For a quick and thorough review of what the issues are in the push to change Michigan's no-fault/unlimited medical coverage system for catastrophic injuries in auto accidents, check out Pat Shellenbarger's piece last week in Bridge.
Pat made two points that have received far little coverage elsewhere, but reflect, I think, the fundamental dysfunction in our state's political system.
No. 1: This is a problem of commission, not omission.
Advocates for changing no-fault have framed the issue by saying Michigan no longer can afford its unique system of no-fault and unlimited medical coverage. Frankly, why should Michigan be the outlier here; what unique insight did Michigan fall into that other states have ignored?
But this ignores the consequences of recent history. As Shellenbarger wrote:
"In the late 1990s, the MCCA had a surplus of $2.5 billion – more than enough to cover catastrophic claims. At the urging of then-Gov. John Engler, the MCCA board in 1998 — an election year — refunded $180 per vehicle to Michigan motorists. The following year, again under pressure from Engler, the MCCA agreed to lower its surplus another $1.2 billion by reducing the amount motorists would pay into the fund over the next five years."
Now, it's reasonable to consider how much of a surplus the MCCA -- a private, not public, body -- should keep as a matter of policy. Predicting the future, which is what you must do to calculate your financial needs to cover the costs imposed by past, present and future auto accidents, is a tad tricky.
But the fact of the matter is that since these rebates, MCCA has been almost exclusively in a deficit situation comparing its assets to its projected liabilities. And its board has been driven to increase the annual fee on consumers (via their auto insurers) to try to stay on top of the situation.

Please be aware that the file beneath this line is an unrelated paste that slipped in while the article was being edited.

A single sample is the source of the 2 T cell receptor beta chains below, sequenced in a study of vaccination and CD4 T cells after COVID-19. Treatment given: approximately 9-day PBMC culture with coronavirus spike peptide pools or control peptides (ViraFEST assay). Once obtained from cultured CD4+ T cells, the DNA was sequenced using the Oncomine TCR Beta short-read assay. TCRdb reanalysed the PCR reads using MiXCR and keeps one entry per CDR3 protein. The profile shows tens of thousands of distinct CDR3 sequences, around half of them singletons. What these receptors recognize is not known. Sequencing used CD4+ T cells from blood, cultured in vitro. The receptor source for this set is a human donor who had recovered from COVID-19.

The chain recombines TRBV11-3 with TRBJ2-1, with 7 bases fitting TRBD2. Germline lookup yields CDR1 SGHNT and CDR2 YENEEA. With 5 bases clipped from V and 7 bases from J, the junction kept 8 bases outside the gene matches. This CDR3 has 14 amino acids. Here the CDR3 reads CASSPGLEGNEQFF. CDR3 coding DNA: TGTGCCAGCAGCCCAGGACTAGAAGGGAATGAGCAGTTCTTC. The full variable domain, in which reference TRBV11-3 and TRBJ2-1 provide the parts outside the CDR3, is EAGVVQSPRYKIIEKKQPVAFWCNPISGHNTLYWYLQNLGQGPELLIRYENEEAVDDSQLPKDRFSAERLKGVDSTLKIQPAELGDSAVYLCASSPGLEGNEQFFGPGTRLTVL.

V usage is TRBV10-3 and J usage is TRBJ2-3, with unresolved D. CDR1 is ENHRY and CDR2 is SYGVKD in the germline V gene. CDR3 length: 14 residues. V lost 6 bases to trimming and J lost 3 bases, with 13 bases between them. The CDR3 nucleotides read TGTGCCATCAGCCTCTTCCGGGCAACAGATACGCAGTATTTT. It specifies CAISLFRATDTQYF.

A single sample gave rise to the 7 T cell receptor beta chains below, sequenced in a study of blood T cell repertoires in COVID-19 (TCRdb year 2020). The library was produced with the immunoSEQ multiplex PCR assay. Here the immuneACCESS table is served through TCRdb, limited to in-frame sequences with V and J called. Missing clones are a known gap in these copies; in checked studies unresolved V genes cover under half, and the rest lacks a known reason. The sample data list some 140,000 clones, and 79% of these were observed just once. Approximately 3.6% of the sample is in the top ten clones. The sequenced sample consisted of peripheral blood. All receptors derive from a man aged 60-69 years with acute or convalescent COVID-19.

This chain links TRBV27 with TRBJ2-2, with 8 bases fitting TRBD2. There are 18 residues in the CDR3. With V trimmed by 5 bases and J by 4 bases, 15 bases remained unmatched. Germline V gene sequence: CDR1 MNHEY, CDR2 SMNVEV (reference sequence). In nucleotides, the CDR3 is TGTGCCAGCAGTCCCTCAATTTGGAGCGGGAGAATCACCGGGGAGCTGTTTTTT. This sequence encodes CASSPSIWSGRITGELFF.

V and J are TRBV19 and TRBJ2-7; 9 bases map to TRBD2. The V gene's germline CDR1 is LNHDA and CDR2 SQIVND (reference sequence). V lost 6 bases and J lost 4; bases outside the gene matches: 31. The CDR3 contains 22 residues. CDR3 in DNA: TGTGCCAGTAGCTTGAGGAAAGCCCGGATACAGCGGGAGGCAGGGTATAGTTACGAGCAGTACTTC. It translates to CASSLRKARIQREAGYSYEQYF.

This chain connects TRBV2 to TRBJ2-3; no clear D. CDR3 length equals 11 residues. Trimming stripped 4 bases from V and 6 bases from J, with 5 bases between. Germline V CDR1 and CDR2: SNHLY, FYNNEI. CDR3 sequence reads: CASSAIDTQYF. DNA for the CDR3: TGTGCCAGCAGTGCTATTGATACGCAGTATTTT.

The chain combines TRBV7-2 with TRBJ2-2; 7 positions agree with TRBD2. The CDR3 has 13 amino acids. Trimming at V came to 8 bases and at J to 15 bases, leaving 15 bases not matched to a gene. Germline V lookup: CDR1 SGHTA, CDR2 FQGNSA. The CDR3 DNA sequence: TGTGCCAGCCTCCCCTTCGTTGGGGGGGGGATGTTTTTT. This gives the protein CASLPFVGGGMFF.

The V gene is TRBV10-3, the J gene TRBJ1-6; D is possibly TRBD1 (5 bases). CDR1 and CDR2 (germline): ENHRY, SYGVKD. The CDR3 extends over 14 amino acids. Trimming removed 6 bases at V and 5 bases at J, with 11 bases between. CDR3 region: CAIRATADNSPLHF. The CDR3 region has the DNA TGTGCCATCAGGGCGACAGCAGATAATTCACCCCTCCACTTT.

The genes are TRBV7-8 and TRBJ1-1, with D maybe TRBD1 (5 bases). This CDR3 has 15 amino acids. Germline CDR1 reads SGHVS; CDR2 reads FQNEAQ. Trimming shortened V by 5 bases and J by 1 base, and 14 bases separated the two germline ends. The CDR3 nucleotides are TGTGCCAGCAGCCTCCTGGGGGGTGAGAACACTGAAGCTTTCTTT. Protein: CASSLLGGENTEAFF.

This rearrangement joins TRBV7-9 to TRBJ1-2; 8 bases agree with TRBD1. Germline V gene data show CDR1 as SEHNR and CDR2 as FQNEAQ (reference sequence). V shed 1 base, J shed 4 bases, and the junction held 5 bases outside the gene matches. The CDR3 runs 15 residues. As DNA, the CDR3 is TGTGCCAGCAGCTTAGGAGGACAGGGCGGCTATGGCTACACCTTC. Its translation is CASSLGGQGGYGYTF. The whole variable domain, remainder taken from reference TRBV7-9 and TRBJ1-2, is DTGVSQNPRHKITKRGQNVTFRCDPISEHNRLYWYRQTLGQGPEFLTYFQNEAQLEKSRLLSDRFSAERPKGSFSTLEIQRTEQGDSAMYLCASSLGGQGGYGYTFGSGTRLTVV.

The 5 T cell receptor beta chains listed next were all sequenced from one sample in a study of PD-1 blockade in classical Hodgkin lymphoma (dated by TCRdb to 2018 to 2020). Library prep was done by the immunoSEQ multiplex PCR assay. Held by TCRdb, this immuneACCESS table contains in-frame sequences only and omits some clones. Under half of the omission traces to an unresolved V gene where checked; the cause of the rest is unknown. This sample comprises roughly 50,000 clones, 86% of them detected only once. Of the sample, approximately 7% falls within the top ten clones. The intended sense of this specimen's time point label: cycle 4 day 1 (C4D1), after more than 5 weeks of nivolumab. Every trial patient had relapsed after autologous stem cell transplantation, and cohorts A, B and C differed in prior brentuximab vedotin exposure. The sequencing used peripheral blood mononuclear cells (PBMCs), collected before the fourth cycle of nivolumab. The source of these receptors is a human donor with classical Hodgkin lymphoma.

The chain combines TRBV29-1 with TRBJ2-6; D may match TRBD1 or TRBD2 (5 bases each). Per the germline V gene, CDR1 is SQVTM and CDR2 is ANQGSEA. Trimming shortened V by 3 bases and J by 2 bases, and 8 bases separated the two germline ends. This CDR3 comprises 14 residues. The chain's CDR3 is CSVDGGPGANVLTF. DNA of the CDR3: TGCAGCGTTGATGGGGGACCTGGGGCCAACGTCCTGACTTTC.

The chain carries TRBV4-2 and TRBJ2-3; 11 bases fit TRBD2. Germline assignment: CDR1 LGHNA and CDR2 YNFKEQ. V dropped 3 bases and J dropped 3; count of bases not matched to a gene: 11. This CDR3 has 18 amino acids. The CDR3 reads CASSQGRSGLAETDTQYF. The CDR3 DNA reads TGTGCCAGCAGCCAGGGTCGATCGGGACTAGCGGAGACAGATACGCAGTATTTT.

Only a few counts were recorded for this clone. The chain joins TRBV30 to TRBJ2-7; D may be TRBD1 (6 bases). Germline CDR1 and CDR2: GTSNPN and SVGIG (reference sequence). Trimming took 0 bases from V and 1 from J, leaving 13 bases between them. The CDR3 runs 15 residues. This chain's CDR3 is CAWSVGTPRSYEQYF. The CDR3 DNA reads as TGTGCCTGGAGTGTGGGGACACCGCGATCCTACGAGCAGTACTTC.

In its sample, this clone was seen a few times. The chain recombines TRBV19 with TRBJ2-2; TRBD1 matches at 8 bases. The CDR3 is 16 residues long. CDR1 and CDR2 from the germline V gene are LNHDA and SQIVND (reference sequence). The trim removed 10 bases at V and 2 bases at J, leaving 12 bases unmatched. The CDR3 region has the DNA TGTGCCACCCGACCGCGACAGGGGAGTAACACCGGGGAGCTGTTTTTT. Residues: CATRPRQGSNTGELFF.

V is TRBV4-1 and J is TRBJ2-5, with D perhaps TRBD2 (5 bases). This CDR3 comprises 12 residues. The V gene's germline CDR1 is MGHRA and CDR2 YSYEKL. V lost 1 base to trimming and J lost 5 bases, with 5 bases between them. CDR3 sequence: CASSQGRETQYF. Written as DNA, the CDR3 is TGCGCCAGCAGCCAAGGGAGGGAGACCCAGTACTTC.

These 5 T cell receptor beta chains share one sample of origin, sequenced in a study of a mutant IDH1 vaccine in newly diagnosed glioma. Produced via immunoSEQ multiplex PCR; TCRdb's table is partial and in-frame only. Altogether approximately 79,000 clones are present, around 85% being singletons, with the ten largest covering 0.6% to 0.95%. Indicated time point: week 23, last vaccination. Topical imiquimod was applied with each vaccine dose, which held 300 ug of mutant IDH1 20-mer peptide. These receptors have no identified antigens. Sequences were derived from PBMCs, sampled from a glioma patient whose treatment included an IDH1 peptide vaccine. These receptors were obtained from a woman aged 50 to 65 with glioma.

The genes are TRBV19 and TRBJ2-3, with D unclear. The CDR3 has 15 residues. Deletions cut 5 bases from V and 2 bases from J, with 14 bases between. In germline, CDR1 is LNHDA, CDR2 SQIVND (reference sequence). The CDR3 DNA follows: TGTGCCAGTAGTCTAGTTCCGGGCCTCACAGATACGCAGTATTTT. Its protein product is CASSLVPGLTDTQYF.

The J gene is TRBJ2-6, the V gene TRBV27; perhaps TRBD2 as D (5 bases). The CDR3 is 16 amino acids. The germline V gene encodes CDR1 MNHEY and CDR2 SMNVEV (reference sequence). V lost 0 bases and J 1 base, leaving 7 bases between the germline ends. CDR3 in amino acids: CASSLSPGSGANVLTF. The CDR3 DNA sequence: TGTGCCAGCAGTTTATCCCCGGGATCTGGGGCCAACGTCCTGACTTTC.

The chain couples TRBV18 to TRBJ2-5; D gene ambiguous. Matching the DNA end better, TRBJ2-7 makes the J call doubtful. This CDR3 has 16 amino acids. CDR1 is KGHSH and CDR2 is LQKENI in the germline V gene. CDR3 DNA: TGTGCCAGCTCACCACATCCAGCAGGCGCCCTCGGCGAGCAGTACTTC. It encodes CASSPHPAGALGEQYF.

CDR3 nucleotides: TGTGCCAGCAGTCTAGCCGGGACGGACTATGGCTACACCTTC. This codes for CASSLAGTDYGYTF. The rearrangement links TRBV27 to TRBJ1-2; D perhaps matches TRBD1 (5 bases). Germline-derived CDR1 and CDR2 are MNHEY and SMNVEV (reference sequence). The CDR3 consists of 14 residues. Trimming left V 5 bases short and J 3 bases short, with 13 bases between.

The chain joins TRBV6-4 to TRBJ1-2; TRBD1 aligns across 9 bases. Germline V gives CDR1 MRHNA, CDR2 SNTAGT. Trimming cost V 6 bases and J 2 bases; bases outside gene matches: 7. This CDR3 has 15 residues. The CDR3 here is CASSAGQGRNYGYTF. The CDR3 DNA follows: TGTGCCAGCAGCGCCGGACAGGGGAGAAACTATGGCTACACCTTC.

Had the rebates not been issued, or issued in smaller amounts, the auto insurance industry would be pushing change in a much more difficult political environment: MCCA fees would be much lower and they would not be able to show that the MCCA is in deficit. No crisis generally equates to status quo in the political world.
No. 2: The political process in Lansing increasingly operates independent of voter considerations.
Again from Shellenbarger's piece:
"The current legislation changing no-fault includes a $50,000 appropriation. Under the provisions of a controversial 2001 Michigan Supreme Court decision, this amount nullifies voters’ ability to call a referendum on the legislation, should it become law. Opponents say the appropriation was included in the bill to thwart the will of the people.
"Traditionally, appropriations are included in separate bills, but this is the fourth time this year the Republican-controlled Legislature has included an appropriation in a bill in an apparent bid to make it referendum-proof. ...
"But under the state constitution, an initiative requires more petition signatures than a referendum: 8 percent of all votes cast for governor in the last election versus 5 percent for a referendum. That means opponents of changing the no-fault law would need to collect more than 258,000 valid signatures for an initiative, compared with 161,000 for a referendum."
Notice here that you have two political entities (the Supreme Court and the Legislature) that have engineered a situation in which the voters' control of the political process is lessened.
Why would public servants want to do such a thing? Take a gander at what's happening this week in Ohio, where a referendum on a controversial law about public employee unions is on the ballot:
"Triggering a repeal referendum required organizers to collect signatures equal to just 6 percent of the total votes in the last gubernatorial election, with additional requirements that they be sufficiently spread out around the state, with at least three percent of the gubernatorial vote across at least half the counties in the state. That meant the threshold was 231,150 signatures — but organizers fired their opening political salvo by collecting four times as many, thus creating a greater base for the actual campaign."
Why have voters pass judgment on your work if you can engineer a way to avoid it? From the politicians' perspective, it makes perfect sense. From the standpoint of a voter, it doesn't look quite so positive, does it?
If voters do not keep in mind what has been done on their behalf -- AND defend their own prerogatives -- the slide away from representative democracy accelerates. Lansing's principal problem is not partisanship, it's a lack of accountability.